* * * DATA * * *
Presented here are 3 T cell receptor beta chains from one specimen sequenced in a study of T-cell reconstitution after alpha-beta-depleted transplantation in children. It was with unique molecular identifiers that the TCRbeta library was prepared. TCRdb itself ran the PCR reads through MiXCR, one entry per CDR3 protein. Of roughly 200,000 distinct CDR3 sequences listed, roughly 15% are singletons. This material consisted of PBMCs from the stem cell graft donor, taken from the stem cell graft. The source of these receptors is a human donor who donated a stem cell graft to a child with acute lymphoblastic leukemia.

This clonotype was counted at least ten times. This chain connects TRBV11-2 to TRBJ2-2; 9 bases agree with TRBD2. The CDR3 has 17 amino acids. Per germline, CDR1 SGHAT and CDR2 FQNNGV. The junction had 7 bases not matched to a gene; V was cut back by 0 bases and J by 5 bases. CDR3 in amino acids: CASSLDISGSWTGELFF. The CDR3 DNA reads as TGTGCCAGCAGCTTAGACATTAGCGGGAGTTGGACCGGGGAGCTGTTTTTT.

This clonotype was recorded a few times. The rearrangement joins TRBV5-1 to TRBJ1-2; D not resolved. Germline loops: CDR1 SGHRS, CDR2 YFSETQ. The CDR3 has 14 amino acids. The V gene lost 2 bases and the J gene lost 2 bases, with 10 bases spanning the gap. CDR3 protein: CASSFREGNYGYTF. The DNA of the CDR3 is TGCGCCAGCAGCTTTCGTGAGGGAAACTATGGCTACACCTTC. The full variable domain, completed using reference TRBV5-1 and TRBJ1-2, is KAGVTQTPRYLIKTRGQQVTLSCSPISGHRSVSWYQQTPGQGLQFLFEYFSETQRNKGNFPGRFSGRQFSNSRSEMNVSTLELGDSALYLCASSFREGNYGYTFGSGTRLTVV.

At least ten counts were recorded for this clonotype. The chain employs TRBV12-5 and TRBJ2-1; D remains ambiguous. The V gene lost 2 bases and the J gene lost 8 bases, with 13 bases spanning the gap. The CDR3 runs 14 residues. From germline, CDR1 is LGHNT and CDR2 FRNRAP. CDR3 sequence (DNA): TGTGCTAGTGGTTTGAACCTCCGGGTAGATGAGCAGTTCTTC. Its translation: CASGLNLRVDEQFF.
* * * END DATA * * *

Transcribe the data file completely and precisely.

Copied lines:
Presented here are 3 T cell receptor beta chains from one specimen sequenced in a study of T-cell reconstitution after alpha-beta-depleted transplantation in children. It was with unique molecular identifiers that the TCRbeta library was prepared. TCRdb itself ran the PCR reads through MiXCR, one entry per CDR3 protein. Of roughly 200,000 distinct CDR3 sequences listed, roughly 15% are singletons. This material consisted of PBMCs from the stem cell graft donor, taken from the stem cell graft. The source of these receptors is a human donor who donated a stem cell graft to a child with acute lymphoblastic leukemia.

This clonotype was counted at least ten times. This chain connects TRBV11-2 to TRBJ2-2; 9 bases agree with TRBD2. The CDR3 has 17 amino acids. Per germline, CDR1 SGHAT and CDR2 FQNNGV. The junction had 7 bases not matched to a gene; V was cut back by 0 bases and J by 5 bases. CDR3 in amino acids: CASSLDISGSWTGELFF. The CDR3 DNA reads as TGTGCCAGCAGCTTAGACATTAGCGGGAGTTGGACCGGGGAGCTGTTTTTT.

This clonotype was recorded a few times. The rearrangement joins TRBV5-1 to TRBJ1-2; D not resolved. Germline loops: CDR1 SGHRS, CDR2 YFSETQ. The CDR3 has 14 amino acids. The V gene lost 2 bases and the J gene lost 2 bases, with 10 bases spanning the gap. CDR3 protein: CASSFREGNYGYTF. The DNA of the CDR3 is TGCGCCAGCAGCTTTCGTGAGGGAAACTATGGCTACACCTTC. The full variable domain, completed using reference TRBV5-1 and TRBJ1-2, is KAGVTQTPRYLIKTRGQQVTLSCSPISGHRSVSWYQQTPGQGLQFLFEYFSETQRNKGNFPGRFSGRQFSNSRSEMNVSTLELGDSALYLCASSFREGNYGYTFGSGTRLTVV.

At least ten counts were recorded for this clonotype. The chain employs TRBV12-5 and TRBJ2-1; D remains ambiguous. The V gene lost 2 bases and the J gene lost 8 bases, with 13 bases spanning the gap. The CDR3 runs 14 residues. From germline, CDR1 is LGHNT and CDR2 FRNRAP. CDR3 sequence (DNA): TGTGCTAGTGGTTTGAACCTCCGGGTAGATGAGCAGTTCTTC. Its translation: CASGLNLRVDEQFF.